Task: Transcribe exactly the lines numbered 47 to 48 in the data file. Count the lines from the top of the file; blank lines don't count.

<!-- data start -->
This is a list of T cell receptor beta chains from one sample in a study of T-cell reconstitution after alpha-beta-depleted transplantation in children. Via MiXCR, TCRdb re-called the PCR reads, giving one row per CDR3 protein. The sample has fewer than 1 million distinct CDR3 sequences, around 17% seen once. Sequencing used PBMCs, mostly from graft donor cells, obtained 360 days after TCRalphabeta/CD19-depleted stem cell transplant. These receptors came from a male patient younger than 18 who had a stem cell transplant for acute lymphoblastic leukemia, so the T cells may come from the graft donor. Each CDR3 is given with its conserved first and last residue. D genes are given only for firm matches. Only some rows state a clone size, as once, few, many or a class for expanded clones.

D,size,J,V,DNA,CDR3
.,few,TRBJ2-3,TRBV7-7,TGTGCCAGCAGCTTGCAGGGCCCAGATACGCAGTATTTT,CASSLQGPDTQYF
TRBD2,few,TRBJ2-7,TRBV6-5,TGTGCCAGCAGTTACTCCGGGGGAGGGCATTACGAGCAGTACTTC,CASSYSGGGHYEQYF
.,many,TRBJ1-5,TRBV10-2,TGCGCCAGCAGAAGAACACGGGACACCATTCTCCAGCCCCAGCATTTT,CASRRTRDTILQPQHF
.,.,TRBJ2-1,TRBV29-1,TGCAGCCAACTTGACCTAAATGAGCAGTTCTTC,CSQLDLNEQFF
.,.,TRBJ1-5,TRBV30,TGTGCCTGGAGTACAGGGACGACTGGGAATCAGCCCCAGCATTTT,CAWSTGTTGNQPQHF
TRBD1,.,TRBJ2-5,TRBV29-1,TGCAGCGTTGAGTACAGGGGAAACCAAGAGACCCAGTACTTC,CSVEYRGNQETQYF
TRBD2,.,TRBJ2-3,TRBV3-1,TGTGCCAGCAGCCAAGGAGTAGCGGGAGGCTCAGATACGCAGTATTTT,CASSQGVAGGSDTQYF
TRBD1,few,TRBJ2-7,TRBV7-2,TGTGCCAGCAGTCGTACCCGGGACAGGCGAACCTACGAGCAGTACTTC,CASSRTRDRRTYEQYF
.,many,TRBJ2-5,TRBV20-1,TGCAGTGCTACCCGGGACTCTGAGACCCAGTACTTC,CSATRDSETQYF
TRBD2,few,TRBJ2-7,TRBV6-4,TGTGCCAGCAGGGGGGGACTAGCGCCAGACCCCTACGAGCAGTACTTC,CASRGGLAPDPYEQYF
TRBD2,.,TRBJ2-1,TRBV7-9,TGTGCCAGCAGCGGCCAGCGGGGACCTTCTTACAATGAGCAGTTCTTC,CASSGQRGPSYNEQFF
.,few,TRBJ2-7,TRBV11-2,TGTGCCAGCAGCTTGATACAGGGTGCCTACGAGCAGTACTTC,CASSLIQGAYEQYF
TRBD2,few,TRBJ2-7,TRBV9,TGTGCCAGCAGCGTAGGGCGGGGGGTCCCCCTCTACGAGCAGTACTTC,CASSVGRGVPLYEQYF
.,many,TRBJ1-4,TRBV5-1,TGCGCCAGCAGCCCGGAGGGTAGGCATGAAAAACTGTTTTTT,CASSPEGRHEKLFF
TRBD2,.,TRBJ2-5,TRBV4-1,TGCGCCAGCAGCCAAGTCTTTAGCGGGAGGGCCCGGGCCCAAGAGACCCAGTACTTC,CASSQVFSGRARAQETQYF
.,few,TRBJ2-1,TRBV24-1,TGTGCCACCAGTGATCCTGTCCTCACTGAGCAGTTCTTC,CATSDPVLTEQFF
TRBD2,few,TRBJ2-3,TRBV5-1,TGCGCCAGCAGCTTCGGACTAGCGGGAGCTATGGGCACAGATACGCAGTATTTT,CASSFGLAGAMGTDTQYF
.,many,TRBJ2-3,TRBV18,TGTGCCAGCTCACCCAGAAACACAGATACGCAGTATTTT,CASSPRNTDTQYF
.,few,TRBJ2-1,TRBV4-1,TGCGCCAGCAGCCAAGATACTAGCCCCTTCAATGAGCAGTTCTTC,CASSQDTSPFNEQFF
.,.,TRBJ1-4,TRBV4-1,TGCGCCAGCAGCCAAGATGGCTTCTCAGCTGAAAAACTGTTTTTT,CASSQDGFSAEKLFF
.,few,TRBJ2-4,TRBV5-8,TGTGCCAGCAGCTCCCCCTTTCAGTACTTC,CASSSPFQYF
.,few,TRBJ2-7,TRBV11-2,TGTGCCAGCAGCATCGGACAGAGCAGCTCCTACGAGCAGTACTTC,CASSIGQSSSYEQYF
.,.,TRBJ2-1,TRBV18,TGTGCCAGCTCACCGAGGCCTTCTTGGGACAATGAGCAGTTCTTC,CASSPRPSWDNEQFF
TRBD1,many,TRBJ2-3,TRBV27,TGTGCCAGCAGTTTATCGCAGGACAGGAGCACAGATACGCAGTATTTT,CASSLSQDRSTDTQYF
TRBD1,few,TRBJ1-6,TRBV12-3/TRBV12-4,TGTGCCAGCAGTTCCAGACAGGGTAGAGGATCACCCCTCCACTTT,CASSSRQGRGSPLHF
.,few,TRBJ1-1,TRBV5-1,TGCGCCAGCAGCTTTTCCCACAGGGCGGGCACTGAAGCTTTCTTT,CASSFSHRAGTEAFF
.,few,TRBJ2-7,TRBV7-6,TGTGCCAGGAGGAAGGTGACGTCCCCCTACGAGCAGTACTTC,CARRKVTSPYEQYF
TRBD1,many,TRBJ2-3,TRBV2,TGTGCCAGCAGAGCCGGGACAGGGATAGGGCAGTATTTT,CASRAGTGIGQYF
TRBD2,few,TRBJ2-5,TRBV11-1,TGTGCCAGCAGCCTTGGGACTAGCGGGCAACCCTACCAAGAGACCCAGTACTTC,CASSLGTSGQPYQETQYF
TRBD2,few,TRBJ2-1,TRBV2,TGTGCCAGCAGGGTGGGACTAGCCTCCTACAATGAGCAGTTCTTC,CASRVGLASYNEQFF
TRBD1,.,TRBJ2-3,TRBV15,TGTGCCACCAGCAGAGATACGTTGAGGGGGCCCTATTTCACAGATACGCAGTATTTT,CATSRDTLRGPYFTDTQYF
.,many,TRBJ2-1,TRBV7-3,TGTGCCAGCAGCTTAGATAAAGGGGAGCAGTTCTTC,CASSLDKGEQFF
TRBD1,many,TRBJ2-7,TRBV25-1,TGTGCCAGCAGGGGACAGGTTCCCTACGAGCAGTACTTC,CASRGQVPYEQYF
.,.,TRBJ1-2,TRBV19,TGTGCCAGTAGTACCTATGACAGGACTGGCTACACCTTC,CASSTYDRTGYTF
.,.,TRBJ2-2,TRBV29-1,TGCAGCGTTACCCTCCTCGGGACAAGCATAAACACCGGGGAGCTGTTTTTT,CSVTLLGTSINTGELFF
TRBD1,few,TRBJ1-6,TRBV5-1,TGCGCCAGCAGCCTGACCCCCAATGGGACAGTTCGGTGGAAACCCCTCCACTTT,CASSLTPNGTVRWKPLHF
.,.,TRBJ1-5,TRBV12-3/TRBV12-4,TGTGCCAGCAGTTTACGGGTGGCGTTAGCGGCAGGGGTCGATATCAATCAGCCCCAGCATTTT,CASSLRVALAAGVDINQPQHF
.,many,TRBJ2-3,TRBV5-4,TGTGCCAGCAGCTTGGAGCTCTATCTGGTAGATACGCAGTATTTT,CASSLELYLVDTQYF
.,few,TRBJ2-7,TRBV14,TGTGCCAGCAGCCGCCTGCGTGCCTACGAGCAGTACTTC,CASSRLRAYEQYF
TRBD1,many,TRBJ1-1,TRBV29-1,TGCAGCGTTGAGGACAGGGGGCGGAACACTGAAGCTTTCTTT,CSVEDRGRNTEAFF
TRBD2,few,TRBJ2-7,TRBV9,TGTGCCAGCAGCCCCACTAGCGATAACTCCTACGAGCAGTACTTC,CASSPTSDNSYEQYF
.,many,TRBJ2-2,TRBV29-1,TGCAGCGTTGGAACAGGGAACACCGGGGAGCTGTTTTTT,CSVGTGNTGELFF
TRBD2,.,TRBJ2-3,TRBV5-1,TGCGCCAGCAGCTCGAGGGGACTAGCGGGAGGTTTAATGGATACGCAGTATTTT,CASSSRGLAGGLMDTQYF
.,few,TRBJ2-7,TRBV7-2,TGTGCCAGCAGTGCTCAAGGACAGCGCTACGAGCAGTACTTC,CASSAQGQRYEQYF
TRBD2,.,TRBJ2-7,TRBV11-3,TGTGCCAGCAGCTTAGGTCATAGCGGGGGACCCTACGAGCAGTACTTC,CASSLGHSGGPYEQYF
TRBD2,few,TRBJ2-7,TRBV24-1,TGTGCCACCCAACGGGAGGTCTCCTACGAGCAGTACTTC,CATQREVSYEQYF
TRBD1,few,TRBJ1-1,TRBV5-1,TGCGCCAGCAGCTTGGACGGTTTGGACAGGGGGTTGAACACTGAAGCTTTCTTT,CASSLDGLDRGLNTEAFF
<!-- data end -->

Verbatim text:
TRBD2,.,TRBJ2-7,TRBV11-3,TGTGCCAGCAGCTTAGGTCATAGCGGGGGACCCTACGAGCAGTACTTC,CASSLGHSGGPYEQYF
TRBD2,few,TRBJ2-7,TRBV24-1,TGTGCCACCCAACGGGAGGTCTCCTACGAGCAGTACTTC,CATQREVSYEQYF